Eye health care is safe, affordable, well-coordinated, consumer-focussed and consistent with internationally recognised good practice.
Challenges:Ensuring consistency in the quality of care provided to people with a vision problem is vital. There may be variations between individual eye health practitioners, between metropolitan and rural and remote regions and between mainstream services and those provided to disadvantaged and marginalised communities.
Variations in quality of care due to modifiable factors in eye health care systems can be addressed through quality improvement measures such as systems analysis, clinical frameworks, clinical risk management, incident monitoring, e-health technology, development and implementation of protocols and standards and accreditation of services.
Professional associations play a central role in implementing protocols and strategies to ensure that eye health practitioners are suitably trained, skilled and equipped to identify eye disorders and to undertake the range of procedures required of them. The use of continuing professional development attendance, certification and credentialing, clinical audit and peer review can all assist to address quality of care issues amongst eye care practitioners and reduce the risk of iatrogenic causes of blindness. The development and wide-scale adoption of clinical practice guidelines could also help to ensure that care provided is evidence based and consistent with internationally recognised good practice.
Historically, the eye health care sector itself has been fragmented, with limited communication across disciplines, duplication of effort and resultant public confusion about the roles of the various eye health care practitioners. A culture of collaboration within the eye health care sector would help to reduce duplication and improve service delivery.
The primary health care setting provides an important area in which the quality of eye health care can be improved. General practice is a health care setting where there are frequent presentations by people with eye disease or injury. A key challenge is how best to link workforce development and capacity building in general practice in the better management of eye health with the investments already made in better chronic disease management within general practice. Systematic and integrated shared care programs and up-skilling of general practitioners in the area of eye health are some of the ways primary care could be used to address eye health issues.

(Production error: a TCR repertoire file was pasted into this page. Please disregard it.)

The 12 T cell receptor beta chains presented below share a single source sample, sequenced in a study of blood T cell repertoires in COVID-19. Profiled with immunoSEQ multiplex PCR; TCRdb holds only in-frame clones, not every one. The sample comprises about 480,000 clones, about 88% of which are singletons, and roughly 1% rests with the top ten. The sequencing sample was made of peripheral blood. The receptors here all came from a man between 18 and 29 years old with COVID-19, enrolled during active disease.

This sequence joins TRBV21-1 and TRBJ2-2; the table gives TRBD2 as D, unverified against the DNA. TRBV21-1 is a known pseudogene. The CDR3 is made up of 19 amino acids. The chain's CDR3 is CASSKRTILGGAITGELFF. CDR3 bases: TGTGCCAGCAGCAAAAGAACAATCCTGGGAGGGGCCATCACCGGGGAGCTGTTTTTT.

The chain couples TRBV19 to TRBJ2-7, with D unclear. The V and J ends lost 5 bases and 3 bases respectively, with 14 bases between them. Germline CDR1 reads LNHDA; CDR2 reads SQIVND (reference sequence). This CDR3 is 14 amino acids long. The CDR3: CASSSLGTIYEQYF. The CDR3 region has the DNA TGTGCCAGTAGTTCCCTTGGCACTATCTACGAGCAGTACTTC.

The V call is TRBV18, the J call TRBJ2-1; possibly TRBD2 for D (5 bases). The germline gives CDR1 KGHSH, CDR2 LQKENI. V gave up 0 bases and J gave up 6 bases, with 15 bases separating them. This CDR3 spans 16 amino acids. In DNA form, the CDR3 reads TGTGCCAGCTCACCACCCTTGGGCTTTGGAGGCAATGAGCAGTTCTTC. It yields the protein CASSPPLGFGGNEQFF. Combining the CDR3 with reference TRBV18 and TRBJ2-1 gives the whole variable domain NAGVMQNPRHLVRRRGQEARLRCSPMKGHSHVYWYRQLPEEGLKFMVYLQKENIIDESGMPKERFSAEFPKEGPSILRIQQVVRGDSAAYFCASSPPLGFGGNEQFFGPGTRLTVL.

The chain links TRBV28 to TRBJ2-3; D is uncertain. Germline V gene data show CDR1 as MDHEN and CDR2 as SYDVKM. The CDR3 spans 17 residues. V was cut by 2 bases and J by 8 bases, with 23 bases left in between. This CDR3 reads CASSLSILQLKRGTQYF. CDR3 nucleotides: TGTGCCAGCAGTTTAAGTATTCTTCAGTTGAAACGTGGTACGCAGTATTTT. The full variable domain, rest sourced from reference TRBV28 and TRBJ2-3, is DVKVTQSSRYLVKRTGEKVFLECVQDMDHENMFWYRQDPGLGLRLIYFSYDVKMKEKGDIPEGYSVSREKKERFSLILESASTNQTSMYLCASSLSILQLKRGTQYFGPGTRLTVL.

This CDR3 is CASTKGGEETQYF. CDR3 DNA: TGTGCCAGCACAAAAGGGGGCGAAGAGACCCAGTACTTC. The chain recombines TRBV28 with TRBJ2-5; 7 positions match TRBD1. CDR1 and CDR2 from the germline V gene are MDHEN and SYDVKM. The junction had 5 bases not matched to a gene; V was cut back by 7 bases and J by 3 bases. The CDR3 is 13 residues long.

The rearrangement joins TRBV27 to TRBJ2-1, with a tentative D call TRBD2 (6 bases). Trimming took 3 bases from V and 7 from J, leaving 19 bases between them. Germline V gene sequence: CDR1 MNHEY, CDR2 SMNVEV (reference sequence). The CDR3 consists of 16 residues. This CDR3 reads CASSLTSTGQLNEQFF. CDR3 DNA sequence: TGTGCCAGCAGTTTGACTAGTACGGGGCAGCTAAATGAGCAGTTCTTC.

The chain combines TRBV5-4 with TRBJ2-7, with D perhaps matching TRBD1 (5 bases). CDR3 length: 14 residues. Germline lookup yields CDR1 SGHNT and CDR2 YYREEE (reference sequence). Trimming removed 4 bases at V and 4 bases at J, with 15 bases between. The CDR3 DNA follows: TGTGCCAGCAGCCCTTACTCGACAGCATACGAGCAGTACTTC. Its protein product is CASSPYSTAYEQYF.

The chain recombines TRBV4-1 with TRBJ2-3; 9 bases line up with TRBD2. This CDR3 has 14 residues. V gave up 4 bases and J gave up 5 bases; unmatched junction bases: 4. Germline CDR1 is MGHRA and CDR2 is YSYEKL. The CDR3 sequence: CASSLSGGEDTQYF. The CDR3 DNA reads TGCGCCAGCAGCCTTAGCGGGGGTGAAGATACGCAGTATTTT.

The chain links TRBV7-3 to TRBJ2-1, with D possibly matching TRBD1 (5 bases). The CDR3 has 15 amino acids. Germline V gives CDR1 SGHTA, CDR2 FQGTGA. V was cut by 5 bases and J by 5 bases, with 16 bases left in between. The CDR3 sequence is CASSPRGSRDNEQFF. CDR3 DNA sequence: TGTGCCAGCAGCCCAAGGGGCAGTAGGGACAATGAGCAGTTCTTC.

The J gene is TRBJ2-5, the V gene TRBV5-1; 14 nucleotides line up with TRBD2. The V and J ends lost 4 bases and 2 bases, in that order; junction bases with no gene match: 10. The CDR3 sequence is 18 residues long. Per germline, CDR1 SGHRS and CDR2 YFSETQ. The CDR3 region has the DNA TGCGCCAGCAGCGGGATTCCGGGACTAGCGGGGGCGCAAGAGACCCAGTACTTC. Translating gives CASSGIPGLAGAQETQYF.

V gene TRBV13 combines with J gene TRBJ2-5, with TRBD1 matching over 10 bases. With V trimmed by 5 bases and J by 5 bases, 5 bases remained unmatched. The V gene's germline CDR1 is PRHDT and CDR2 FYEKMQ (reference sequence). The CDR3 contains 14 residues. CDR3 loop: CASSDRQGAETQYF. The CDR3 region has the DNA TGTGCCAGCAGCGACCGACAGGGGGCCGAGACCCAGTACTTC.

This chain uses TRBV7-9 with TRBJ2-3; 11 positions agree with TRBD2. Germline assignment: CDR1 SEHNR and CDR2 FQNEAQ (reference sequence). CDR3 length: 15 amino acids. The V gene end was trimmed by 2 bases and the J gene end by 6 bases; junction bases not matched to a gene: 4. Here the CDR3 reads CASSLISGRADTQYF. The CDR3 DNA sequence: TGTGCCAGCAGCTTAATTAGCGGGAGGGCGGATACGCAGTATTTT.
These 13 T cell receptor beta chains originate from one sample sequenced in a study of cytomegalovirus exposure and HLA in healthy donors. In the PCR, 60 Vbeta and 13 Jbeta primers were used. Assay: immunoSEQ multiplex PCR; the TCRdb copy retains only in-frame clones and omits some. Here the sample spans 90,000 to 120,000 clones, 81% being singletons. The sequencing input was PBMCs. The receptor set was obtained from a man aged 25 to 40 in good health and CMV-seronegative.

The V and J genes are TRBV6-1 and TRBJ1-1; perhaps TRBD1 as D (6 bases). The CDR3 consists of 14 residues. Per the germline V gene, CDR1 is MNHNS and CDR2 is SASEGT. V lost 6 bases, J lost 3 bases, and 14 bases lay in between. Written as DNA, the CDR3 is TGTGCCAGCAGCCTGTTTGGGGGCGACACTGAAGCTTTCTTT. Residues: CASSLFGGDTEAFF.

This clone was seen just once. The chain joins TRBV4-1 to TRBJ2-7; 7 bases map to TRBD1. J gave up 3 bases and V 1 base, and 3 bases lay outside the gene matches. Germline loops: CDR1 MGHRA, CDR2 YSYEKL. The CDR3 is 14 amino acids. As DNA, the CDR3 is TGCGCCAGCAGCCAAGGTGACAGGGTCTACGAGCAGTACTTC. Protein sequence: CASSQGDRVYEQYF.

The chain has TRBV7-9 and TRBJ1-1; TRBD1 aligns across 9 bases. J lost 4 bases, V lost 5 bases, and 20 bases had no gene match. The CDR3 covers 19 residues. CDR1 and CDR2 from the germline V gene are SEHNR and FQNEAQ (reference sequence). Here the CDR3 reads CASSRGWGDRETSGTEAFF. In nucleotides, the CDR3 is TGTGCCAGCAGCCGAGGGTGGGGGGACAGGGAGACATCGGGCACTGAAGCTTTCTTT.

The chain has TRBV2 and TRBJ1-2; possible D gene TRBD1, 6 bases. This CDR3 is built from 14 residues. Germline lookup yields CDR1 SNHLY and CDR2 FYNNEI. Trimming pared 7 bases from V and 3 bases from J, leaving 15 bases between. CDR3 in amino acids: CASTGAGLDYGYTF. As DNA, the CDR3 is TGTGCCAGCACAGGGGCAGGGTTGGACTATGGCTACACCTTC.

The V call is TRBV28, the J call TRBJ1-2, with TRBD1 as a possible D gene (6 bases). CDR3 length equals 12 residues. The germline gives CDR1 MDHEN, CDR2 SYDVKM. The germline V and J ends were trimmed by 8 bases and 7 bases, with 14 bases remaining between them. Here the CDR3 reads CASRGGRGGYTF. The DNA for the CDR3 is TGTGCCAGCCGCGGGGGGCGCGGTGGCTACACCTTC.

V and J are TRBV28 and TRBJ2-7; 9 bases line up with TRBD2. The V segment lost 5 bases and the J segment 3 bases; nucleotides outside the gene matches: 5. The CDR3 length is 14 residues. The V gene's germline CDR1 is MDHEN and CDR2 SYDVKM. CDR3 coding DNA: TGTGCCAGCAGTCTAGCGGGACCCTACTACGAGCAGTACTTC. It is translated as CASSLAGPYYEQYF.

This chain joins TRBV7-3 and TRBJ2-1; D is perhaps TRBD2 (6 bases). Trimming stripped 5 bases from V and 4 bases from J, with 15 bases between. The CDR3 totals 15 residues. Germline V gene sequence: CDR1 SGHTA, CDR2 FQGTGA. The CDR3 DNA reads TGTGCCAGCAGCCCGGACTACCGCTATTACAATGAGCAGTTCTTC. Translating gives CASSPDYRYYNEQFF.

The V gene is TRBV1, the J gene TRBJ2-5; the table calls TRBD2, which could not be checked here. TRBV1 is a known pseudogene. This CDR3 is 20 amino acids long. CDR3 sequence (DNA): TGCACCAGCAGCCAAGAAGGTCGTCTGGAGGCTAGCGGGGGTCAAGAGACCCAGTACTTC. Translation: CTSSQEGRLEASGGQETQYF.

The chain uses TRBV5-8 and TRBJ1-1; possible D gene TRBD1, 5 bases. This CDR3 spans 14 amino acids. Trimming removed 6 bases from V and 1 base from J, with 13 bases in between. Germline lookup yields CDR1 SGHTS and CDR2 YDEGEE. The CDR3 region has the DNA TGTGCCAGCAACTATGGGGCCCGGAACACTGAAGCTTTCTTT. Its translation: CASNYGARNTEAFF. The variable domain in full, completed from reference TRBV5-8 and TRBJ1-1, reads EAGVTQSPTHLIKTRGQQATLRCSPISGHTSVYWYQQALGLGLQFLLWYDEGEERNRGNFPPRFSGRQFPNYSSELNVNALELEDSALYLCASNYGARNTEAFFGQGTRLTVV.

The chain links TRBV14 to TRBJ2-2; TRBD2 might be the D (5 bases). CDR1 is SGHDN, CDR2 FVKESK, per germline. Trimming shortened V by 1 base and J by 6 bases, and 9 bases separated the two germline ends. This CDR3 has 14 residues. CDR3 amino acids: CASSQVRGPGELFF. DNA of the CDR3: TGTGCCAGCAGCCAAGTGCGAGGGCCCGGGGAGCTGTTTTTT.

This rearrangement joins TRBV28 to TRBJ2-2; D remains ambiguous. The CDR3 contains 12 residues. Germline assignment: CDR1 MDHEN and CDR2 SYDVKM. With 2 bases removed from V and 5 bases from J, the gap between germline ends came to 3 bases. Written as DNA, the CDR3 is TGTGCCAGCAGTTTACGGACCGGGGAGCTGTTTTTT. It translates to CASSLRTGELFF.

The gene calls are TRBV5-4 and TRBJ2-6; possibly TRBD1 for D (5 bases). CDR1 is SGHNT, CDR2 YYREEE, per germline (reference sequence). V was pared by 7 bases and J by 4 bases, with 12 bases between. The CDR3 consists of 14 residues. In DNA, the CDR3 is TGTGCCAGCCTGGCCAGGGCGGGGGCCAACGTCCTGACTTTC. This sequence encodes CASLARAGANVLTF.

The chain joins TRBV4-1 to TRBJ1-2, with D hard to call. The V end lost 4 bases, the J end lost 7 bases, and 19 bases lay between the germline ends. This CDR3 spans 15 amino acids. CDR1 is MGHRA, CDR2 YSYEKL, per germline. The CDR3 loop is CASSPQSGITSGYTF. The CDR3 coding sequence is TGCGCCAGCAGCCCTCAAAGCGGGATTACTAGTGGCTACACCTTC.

The acute care system is another key interface for eye health care. Generalist hospital staff in accident and emergency departments, intensive care units and other areas are frequently required to care for people with eye diseases or injuries, as well as to prevent eye trauma in people who are comatose or heavily sedated. Appropriate training of hospital staff together with supervised practice in basic eye care are therefore important in addressing quality of care issues.
Demographic change, new technologies and increased consumer participation in health care and health care decision making will require new responses to the delivery of eye health care. Major issues include workforce shortages, workforce ageing, uneven distribution of the specialist eye care workforce, the need to keep up-to-date with the current evidence base regarding good practice, new models of care, quality improvement requirements and continued development of the global community.
Flexible boundaries and roles will enable the future eye care workforce to respond to the demand for new types of skills and new disciplines in response to new technologies and work practices. Electronic technologies will revolutionise care delivery, data storage and communication practices. Greater emphasis on health promotion and prevention and the workforce trend towards sectoral specialisation will also have implications for the types of skills required of eye care practitioners.
Finally, self-management programs have been shown to increase the quality of life and self-efficacy of those with chronic disease. There is potential for self-management interventions to be of assistance to people with age-related vision loss.
In summary, a collaborative, multi-disciplinary approach is required to effectively tackle workforce and quality issues in the delivery of eye health care services. The
national investment in eye health can be maximised through better coordination across jurisdictions, service settings, professional groups and the education, training, regulation and industrial sectors.
|Key area for action 4: Improving the systems and quality of care|
|Workforce development – specialist workforce||
|Workforce development – primary health care workforce||
National initiatives that impact on improving the systems and quality of eye care
- Quality and Safety in Care Initiative
- National Health Workforce Action Plan National Health Workforce Strategic Framework
- Aboriginal and Torres Strait Islander Health Workforce Strategic Framework
- Healthy Horizons: A Framework for Improving the Health of Rural, Regional and Remote Australians